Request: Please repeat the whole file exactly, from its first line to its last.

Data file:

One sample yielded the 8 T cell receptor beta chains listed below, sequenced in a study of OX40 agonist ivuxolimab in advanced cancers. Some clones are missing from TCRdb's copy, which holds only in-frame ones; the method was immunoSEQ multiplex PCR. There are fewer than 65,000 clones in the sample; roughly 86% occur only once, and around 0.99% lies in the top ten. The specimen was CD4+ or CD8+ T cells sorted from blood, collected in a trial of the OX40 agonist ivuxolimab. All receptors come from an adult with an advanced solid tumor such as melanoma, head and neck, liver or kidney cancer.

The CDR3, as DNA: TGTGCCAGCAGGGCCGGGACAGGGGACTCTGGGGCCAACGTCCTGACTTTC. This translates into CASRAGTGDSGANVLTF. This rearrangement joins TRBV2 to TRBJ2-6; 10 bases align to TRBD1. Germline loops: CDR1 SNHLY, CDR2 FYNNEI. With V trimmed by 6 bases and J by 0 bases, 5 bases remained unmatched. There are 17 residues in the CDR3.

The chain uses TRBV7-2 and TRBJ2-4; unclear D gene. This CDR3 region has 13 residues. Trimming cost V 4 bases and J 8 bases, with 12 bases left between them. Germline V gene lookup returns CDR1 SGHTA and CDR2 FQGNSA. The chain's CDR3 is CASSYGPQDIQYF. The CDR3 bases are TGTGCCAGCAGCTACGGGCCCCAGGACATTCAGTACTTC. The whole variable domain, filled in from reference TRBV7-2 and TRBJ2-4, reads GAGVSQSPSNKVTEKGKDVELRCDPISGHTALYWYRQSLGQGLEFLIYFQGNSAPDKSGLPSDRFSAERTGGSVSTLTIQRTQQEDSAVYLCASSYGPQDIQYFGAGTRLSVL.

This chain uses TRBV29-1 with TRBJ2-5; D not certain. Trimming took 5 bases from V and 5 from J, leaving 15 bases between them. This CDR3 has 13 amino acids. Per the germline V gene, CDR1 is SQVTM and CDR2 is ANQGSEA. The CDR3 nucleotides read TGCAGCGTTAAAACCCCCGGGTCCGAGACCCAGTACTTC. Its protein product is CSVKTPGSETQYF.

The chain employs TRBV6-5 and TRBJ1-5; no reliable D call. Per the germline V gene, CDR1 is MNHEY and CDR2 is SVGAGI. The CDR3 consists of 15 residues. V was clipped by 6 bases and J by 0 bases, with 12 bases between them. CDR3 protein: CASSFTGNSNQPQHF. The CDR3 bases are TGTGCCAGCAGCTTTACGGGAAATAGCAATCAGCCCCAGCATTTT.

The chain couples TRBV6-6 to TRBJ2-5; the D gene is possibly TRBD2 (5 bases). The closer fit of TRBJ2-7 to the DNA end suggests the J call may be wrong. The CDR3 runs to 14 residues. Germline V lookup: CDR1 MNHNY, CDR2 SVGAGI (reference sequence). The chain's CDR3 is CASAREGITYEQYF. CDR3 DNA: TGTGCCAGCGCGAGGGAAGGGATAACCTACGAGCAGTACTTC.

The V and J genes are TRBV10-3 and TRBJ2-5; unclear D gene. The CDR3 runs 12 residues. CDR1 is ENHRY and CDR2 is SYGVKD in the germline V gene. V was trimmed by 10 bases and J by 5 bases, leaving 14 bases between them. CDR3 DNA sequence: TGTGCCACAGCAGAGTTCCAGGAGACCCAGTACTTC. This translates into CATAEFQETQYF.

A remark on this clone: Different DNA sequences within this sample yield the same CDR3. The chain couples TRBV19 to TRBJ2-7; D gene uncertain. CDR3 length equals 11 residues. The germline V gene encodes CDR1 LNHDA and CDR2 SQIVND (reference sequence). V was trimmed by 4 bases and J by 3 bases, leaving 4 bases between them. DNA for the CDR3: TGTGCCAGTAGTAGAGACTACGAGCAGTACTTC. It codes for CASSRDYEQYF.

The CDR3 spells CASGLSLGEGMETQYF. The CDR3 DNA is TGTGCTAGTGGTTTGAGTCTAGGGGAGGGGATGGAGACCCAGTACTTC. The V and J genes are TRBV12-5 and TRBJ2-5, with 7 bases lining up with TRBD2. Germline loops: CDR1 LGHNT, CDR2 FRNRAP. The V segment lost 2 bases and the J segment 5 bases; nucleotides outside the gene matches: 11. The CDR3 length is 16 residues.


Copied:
One sample yielded the 8 T cell receptor beta chains listed below, sequenced in a study of OX40 agonist ivuxolimab in advanced cancers. Some clones are missing from TCRdb's copy, which holds only in-frame ones; the method was immunoSEQ multiplex PCR. There are fewer than 65,000 clones in the sample; roughly 86% occur only once, and around 0.99% lies in the top ten. The specimen was CD4+ or CD8+ T cells sorted from blood, collected in a trial of the OX40 agonist ivuxolimab. All receptors come from an adult with an advanced solid tumor such as melanoma, head and neck, liver or kidney cancer.

The CDR3, as DNA: TGTGCCAGCAGGGCCGGGACAGGGGACTCTGGGGCCAACGTCCTGACTTTC. This translates into CASRAGTGDSGANVLTF. This rearrangement joins TRBV2 to TRBJ2-6; 10 bases align to TRBD1. Germline loops: CDR1 SNHLY, CDR2 FYNNEI. With V trimmed by 6 bases and J by 0 bases, 5 bases remained unmatched. There are 17 residues in the CDR3.

The chain uses TRBV7-2 and TRBJ2-4; unclear D gene. This CDR3 region has 13 residues. Trimming cost V 4 bases and J 8 bases, with 12 bases left between them. Germline V gene lookup returns CDR1 SGHTA and CDR2 FQGNSA. The chain's CDR3 is CASSYGPQDIQYF. The CDR3 bases are TGTGCCAGCAGCTACGGGCCCCAGGACATTCAGTACTTC. The whole variable domain, filled in from reference TRBV7-2 and TRBJ2-4, reads GAGVSQSPSNKVTEKGKDVELRCDPISGHTALYWYRQSLGQGLEFLIYFQGNSAPDKSGLPSDRFSAERTGGSVSTLTIQRTQQEDSAVYLCASSYGPQDIQYFGAGTRLSVL.

This chain uses TRBV29-1 with TRBJ2-5; D not certain. Trimming took 5 bases from V and 5 from J, leaving 15 bases between them. This CDR3 has 13 amino acids. Per the germline V gene, CDR1 is SQVTM and CDR2 is ANQGSEA. The CDR3 nucleotides read TGCAGCGTTAAAACCCCCGGGTCCGAGACCCAGTACTTC. Its protein product is CSVKTPGSETQYF.

The chain employs TRBV6-5 and TRBJ1-5; no reliable D call. Per the germline V gene, CDR1 is MNHEY and CDR2 is SVGAGI. The CDR3 consists of 15 residues. V was clipped by 6 bases and J by 0 bases, with 12 bases between them. CDR3 protein: CASSFTGNSNQPQHF. The CDR3 bases are TGTGCCAGCAGCTTTACGGGAAATAGCAATCAGCCCCAGCATTTT.

The chain couples TRBV6-6 to TRBJ2-5; the D gene is possibly TRBD2 (5 bases). The closer fit of TRBJ2-7 to the DNA end suggests the J call may be wrong. The CDR3 runs to 14 residues. Germline V lookup: CDR1 MNHNY, CDR2 SVGAGI (reference sequence). The chain's CDR3 is CASAREGITYEQYF. CDR3 DNA: TGTGCCAGCGCGAGGGAAGGGATAACCTACGAGCAGTACTTC.

The V and J genes are TRBV10-3 and TRBJ2-5; unclear D gene. The CDR3 runs 12 residues. CDR1 is ENHRY and CDR2 is SYGVKD in the germline V gene. V was trimmed by 10 bases and J by 5 bases, leaving 14 bases between them. CDR3 DNA sequence: TGTGCCACAGCAGAGTTCCAGGAGACCCAGTACTTC. This translates into CATAEFQETQYF.

A remark on this clone: Different DNA sequences within this sample yield the same CDR3. The chain couples TRBV19 to TRBJ2-7; D gene uncertain. CDR3 length equals 11 residues. The germline V gene encodes CDR1 LNHDA and CDR2 SQIVND (reference sequence). V was trimmed by 4 bases and J by 3 bases, leaving 4 bases between them. DNA for the CDR3: TGTGCCAGTAGTAGAGACTACGAGCAGTACTTC. It codes for CASSRDYEQYF.

The CDR3 spells CASGLSLGEGMETQYF. The CDR3 DNA is TGTGCTAGTGGTTTGAGTCTAGGGGAGGGGATGGAGACCCAGTACTTC. The V and J genes are TRBV12-5 and TRBJ2-5, with 7 bases lining up with TRBD2. Germline loops: CDR1 LGHNT, CDR2 FRNRAP. The V segment lost 2 bases and the J segment 5 bases; nucleotides outside the gene matches: 11. The CDR3 length is 16 residues.